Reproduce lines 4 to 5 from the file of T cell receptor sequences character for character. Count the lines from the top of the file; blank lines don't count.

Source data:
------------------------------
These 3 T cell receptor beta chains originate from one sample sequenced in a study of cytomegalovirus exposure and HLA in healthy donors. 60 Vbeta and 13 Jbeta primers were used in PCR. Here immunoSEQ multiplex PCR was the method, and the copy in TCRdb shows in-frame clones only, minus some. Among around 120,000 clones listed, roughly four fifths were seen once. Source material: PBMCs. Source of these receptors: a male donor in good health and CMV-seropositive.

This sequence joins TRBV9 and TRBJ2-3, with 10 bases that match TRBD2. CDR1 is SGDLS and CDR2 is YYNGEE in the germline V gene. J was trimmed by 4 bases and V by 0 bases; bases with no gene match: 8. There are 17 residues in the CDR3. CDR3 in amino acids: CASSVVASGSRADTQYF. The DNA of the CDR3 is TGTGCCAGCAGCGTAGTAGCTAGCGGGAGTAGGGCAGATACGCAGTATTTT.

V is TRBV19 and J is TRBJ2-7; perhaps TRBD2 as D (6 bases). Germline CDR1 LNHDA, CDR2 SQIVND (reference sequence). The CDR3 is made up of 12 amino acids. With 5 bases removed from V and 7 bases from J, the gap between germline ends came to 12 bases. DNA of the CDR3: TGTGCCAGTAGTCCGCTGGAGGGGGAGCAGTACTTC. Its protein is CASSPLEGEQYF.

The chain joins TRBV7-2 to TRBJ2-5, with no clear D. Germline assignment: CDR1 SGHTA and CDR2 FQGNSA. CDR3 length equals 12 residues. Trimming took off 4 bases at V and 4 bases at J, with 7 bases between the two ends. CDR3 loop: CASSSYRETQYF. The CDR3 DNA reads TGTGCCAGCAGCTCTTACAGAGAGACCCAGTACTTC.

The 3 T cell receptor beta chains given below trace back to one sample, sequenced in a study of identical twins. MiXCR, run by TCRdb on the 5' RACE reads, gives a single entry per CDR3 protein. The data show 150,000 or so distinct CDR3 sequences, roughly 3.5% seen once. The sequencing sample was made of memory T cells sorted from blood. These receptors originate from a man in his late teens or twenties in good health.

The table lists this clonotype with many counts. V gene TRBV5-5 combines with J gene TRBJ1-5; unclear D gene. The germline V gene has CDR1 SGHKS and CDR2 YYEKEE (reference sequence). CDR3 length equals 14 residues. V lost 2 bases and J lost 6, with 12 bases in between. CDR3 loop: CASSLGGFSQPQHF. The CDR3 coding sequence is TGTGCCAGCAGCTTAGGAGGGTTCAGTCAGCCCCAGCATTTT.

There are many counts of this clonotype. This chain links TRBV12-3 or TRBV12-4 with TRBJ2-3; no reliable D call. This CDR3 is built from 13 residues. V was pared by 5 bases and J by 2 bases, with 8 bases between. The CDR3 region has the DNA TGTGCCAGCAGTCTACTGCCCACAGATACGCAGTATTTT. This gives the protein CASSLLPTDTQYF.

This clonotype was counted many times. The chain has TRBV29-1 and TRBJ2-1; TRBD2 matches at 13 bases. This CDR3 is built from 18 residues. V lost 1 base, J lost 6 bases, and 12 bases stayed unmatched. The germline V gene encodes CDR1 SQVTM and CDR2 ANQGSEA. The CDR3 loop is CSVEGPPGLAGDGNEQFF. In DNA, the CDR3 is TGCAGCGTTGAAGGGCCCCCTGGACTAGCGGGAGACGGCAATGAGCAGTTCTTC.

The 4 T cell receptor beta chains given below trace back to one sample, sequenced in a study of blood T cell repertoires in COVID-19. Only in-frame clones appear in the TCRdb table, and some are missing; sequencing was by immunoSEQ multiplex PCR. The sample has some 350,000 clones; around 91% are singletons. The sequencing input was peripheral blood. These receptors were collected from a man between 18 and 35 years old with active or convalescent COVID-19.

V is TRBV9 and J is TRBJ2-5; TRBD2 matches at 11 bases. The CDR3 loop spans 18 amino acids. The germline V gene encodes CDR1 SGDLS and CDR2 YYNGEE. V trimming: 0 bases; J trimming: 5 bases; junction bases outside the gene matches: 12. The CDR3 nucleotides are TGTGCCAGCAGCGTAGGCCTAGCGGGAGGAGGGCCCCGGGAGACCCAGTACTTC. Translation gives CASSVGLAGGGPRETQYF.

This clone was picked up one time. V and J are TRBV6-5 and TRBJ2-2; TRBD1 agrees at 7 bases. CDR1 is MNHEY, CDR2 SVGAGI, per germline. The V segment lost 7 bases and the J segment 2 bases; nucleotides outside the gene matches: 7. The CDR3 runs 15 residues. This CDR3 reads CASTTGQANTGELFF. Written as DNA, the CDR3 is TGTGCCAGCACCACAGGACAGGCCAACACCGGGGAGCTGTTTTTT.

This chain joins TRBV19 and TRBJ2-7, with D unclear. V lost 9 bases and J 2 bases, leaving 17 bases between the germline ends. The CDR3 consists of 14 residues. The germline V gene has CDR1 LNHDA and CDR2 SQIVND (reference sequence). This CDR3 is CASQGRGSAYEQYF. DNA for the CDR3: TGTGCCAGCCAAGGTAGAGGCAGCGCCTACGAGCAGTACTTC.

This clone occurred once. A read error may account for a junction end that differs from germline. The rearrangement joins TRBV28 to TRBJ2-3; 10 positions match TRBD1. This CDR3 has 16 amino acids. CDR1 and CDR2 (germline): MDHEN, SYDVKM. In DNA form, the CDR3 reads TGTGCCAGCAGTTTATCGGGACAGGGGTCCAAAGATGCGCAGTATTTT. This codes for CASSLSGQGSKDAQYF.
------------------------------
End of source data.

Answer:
The chain joins TRBV7-2 to TRBJ2-5, with no clear D. Germline assignment: CDR1 SGHTA and CDR2 FQGNSA. CDR3 length equals 12 residues. Trimming took off 4 bases at V and 4 bases at J, with 7 bases between the two ends. CDR3 loop: CASSSYRETQYF. The CDR3 DNA reads TGTGCCAGCAGCTCTTACAGAGAGACCCAGTACTTC.

The 3 T cell receptor beta chains given below trace back to one sample, sequenced in a study of identical twins. MiXCR, run by TCRdb on the 5' RACE reads, gives a single entry per CDR3 protein. The data show 150,000 or so distinct CDR3 sequences, roughly 3.5% seen once. The sequencing sample was made of memory T cells sorted from blood. These receptors originate from a man in his late teens or twenties in good health.